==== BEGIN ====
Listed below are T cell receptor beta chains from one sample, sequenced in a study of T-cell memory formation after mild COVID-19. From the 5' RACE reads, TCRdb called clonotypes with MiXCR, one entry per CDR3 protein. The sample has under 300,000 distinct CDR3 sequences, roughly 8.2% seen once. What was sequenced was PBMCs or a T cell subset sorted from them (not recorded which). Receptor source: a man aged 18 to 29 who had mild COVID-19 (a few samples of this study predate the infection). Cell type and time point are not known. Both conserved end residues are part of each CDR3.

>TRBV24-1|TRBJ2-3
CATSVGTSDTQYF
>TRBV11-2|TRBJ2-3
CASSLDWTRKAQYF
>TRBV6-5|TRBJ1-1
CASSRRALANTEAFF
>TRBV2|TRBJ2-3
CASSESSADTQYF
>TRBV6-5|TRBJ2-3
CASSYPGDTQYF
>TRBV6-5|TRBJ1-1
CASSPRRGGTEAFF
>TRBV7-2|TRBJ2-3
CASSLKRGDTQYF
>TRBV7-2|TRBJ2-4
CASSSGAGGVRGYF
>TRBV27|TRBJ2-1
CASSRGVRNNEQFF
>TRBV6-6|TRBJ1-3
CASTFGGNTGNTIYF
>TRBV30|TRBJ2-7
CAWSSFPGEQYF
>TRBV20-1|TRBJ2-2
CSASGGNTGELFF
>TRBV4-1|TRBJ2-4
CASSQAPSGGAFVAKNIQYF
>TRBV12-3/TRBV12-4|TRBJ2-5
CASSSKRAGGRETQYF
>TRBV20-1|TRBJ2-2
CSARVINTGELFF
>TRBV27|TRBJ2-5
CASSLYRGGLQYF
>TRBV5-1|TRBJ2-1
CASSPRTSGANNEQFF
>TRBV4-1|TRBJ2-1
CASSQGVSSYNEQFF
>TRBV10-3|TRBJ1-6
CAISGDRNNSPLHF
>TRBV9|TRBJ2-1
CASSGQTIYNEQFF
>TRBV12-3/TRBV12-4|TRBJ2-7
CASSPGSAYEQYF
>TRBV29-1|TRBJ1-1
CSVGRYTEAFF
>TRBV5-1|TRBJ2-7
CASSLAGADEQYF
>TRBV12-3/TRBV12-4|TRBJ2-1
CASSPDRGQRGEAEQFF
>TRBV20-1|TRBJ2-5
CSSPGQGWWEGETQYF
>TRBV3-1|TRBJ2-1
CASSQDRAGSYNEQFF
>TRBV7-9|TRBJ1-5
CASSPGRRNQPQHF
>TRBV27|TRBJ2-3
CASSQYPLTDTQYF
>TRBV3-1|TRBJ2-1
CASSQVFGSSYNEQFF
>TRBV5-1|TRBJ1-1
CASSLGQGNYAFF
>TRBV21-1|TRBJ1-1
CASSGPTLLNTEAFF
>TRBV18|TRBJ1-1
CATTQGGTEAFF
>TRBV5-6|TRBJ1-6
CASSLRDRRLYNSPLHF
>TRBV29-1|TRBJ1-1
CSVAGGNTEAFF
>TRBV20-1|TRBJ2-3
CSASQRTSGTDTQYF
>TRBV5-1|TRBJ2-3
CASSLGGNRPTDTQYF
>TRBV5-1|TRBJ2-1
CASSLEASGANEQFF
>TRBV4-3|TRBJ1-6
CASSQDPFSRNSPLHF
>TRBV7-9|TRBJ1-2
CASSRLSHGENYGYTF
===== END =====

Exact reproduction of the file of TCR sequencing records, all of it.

Listed below are T cell receptor beta chains from one sample, sequenced in a study of T-cell memory formation after mild COVID-19. From the 5' RACE reads, TCRdb called clonotypes with MiXCR, one entry per CDR3 protein. The sample has under 300,000 distinct CDR3 sequences, roughly 8.2% seen once. What was sequenced was PBMCs or a T cell subset sorted from them (not recorded which). Receptor source: a man aged 18 to 29 who had mild COVID-19 (a few samples of this study predate the infection). Cell type and time point are not known. Both conserved end residues are part of each CDR3.

>TRBV24-1|TRBJ2-3
CATSVGTSDTQYF
>TRBV11-2|TRBJ2-3
CASSLDWTRKAQYF
>TRBV6-5|TRBJ1-1
CASSRRALANTEAFF
>TRBV2|TRBJ2-3
CASSESSADTQYF
>TRBV6-5|TRBJ2-3
CASSYPGDTQYF
>TRBV6-5|TRBJ1-1
CASSPRRGGTEAFF
>TRBV7-2|TRBJ2-3
CASSLKRGDTQYF
>TRBV7-2|TRBJ2-4
CASSSGAGGVRGYF
>TRBV27|TRBJ2-1
CASSRGVRNNEQFF
>TRBV6-6|TRBJ1-3
CASTFGGNTGNTIYF
>TRBV30|TRBJ2-7
CAWSSFPGEQYF
>TRBV20-1|TRBJ2-2
CSASGGNTGELFF
>TRBV4-1|TRBJ2-4
CASSQAPSGGAFVAKNIQYF
>TRBV12-3/TRBV12-4|TRBJ2-5
CASSSKRAGGRETQYF
>TRBV20-1|TRBJ2-2
CSARVINTGELFF
>TRBV27|TRBJ2-5
CASSLYRGGLQYF
>TRBV5-1|TRBJ2-1
CASSPRTSGANNEQFF
>TRBV4-1|TRBJ2-1
CASSQGVSSYNEQFF
>TRBV10-3|TRBJ1-6
CAISGDRNNSPLHF
>TRBV9|TRBJ2-1
CASSGQTIYNEQFF
>TRBV12-3/TRBV12-4|TRBJ2-7
CASSPGSAYEQYF
>TRBV29-1|TRBJ1-1
CSVGRYTEAFF
>TRBV5-1|TRBJ2-7
CASSLAGADEQYF
>TRBV12-3/TRBV12-4|TRBJ2-1
CASSPDRGQRGEAEQFF
>TRBV20-1|TRBJ2-5
CSSPGQGWWEGETQYF
>TRBV3-1|TRBJ2-1
CASSQDRAGSYNEQFF
>TRBV7-9|TRBJ1-5
CASSPGRRNQPQHF
>TRBV27|TRBJ2-3
CASSQYPLTDTQYF
>TRBV3-1|TRBJ2-1
CASSQVFGSSYNEQFF
>TRBV5-1|TRBJ1-1
CASSLGQGNYAFF
>TRBV21-1|TRBJ1-1
CASSGPTLLNTEAFF
>TRBV18|TRBJ1-1
CATTQGGTEAFF
>TRBV5-6|TRBJ1-6
CASSLRDRRLYNSPLHF
>TRBV29-1|TRBJ1-1
CSVAGGNTEAFF
>TRBV20-1|TRBJ2-3
CSASQRTSGTDTQYF
>TRBV5-1|TRBJ2-3
CASSLGGNRPTDTQYF
>TRBV5-1|TRBJ2-1
CASSLEASGANEQFF
>TRBV4-3|TRBJ1-6
CASSQDPFSRNSPLHF
>TRBV7-9|TRBJ1-2
CASSRLSHGENYGYTF